By Tilde Herrera
Water today is cheap, poorly managed and becoming increasingly scarce, and what is already a complex issue is only going to get more complicated as the global population continues to swell and the world's aging infrastructure gets older.
Similar to the challenges facing us with climate change, action on water scarcity is torturously slow. But unlike climate change, water shortages are a near-term life-or-death situation. The good news is that the battle isn't going unfought.
On Tuesday, Dow Chemical Co. brought together 60 of the world's leading water experts for a free, fast-moving virtual conference that explored the past, present and future of the global water challenge as part of its The Future We Create initiative. Sixty representatives from industry, academia, nonprofits and other thought leaders each offered back-to-back one-minute messages about water as it relates to people and businesses.
"The key to solving our biggest challenges lies at the intersection of science, collaboration and human ingenuity," Mary Jo Piper, Dow Chemical's public affairs manager, said in an email. "Collaboration is critical -- it requires human interactions and productive conversations based on mutual respect. That's why Dow created The Future We Create conference series -- to provide a meeting ground for leading-edge thinkers and curious minds to learn, share and act for a better future for us all."
We'd be remiss if we didn't ask the question: Is Dow the right company to talk about the future of water? The company has had its own water-related issues, including a dioxin clean-up near its headquarters and lawsuits alleging water contamination. While the company wouldn't comment on pending litigation, it did note that technology from its Water and Processing Solutions unit is being used to produce 22 million cubic meters of water daily around the world. It has also managed to reduce water consumption at its biggest production site by a billion gallons a year, which is fairly impressive by any measure.
In any case, the virtual conference included a wealth of interesting information. Below are some memorable quotes that caught my attention from the program, which is still available online:
• "Water is cheap right now, relatively speaking; it's not going to stay that way. It's not plentiful; it is not going to become more plentiful. The time for companies to act is when it's less expensive to act, versus more expensive to act. Companies that have invested in water technologies include Khosla, Kleiner, DMJ -- huge corporations out there. I think all of this activity bodes well for the future of water and our ability to handle our water challenges, though there is a long way to go." -- Lara Abrams, founder of Lara Abrams Communication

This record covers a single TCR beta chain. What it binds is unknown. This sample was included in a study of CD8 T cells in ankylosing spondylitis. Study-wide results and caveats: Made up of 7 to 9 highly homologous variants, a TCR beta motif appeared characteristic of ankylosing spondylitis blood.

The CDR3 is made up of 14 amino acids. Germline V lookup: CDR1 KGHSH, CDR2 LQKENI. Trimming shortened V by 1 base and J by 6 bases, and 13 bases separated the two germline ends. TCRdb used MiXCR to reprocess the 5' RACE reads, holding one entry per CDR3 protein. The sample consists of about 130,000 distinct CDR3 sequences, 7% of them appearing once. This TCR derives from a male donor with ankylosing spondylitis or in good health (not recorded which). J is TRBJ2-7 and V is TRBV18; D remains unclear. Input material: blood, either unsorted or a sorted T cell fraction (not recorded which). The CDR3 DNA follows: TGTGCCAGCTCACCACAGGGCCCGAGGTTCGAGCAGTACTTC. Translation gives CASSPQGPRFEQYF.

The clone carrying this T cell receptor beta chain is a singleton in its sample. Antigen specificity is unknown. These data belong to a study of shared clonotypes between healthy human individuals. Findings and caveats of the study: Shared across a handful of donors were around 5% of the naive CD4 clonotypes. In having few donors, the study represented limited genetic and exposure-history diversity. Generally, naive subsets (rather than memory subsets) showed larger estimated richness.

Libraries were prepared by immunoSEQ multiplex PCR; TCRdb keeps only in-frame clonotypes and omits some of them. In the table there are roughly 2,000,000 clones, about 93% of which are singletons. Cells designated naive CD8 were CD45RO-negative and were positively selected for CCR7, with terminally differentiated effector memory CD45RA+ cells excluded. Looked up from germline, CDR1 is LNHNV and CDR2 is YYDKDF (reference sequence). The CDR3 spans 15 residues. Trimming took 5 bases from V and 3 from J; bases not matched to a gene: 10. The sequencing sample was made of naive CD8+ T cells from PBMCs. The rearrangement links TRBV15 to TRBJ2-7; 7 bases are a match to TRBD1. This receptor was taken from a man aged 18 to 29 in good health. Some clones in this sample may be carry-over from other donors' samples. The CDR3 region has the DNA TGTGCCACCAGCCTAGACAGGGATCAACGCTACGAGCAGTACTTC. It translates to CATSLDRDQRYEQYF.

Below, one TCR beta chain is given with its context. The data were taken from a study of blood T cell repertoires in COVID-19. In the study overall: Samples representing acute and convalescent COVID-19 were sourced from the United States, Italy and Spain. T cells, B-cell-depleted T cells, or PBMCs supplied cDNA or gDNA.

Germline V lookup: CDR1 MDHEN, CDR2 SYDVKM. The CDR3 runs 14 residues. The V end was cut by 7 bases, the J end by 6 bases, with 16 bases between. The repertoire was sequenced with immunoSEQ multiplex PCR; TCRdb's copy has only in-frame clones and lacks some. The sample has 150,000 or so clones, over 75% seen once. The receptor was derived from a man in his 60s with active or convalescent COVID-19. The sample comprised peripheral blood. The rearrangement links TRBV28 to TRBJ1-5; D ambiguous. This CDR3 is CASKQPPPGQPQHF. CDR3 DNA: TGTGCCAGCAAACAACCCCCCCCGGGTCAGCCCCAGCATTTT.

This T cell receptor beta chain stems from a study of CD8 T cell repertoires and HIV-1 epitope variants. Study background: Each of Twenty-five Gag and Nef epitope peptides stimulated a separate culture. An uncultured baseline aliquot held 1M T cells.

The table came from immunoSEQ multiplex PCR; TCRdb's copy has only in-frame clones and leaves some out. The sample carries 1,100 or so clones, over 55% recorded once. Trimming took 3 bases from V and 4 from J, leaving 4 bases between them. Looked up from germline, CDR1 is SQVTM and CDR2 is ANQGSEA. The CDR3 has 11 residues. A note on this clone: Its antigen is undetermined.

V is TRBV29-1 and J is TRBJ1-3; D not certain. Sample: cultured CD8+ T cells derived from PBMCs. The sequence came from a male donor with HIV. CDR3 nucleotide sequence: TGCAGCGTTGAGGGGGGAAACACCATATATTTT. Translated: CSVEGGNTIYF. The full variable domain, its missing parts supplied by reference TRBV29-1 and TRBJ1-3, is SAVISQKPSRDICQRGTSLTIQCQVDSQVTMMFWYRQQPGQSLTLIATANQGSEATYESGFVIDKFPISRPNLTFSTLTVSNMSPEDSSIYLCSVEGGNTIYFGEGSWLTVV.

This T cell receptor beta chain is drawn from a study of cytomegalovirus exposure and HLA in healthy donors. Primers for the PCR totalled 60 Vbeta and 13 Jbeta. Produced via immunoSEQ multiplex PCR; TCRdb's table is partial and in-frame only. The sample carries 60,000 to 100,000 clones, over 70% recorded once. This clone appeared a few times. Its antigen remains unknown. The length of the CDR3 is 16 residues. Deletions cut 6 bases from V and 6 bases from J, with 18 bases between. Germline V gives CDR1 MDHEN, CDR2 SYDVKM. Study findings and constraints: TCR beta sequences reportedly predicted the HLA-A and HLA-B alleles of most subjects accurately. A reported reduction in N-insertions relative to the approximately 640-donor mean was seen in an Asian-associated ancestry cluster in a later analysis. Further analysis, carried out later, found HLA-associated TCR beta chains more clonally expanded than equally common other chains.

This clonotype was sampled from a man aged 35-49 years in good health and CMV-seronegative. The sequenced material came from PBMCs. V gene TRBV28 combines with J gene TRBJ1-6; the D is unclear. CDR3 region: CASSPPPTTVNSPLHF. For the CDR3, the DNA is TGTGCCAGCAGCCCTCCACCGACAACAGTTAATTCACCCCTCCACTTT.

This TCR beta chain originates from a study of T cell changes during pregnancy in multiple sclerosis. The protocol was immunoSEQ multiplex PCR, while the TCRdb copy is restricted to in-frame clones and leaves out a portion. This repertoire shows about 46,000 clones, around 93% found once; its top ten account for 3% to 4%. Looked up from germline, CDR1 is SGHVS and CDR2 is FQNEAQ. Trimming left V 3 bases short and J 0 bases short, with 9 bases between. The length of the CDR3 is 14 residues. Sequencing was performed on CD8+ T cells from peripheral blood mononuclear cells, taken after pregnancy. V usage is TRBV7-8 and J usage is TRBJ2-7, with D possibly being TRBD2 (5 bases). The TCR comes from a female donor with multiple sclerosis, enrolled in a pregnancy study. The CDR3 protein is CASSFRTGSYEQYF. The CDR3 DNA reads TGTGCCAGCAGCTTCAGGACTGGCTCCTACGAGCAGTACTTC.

• "An average American uses more than twice as the amount of water as the average person uses in Hamburg, Germany; Rotterdam, Holland; and Barcelona, Spain. Similarly, from India to the Gulf countries, per capita water use is two to three times that of the cities which have more efficient water use." -- Asit Biswas, president, The Third World Center for Water Management
• "One of the things I've learned is that very few places know exactly how much water they've got with any accuracy. It's really difficult to make good investment decisions if you don't know how much water you've got to put into those investments. What we are seeing though is a massive change in the way people are engaging with their resources and their governments because of new technologies." -- Julia Bucknall, Water Unit manager, World Bank
• "An example of innovation could be Bolivia, where there's a village where they have these special mushrooms. They're sort of like a truffle that grows under pine trees. They found that if they add some fermented urine to them that the mushrooms will grow much faster. This is a great market, it's an existing market and this is an innovation that they developed locally. What we're trying to do is use that demand for urine as a reason to build a toilet. So we're finding some really interesting ways to build on local innovations to solve sanitation problems." -- Susan Davis, chief partnership officer, Water for People
• "I've found the biggest enemies of progress in the water sector are two things: turf and inertia. This leads to big anomalies in the water sector. For example, water is the biggest user of energy. That hasn't been widely known until recently ... What we need to do is step back and look at the opportunities created by these anomalies. -- F. Henry Habicht III, managing partner, SAIL Capital Partners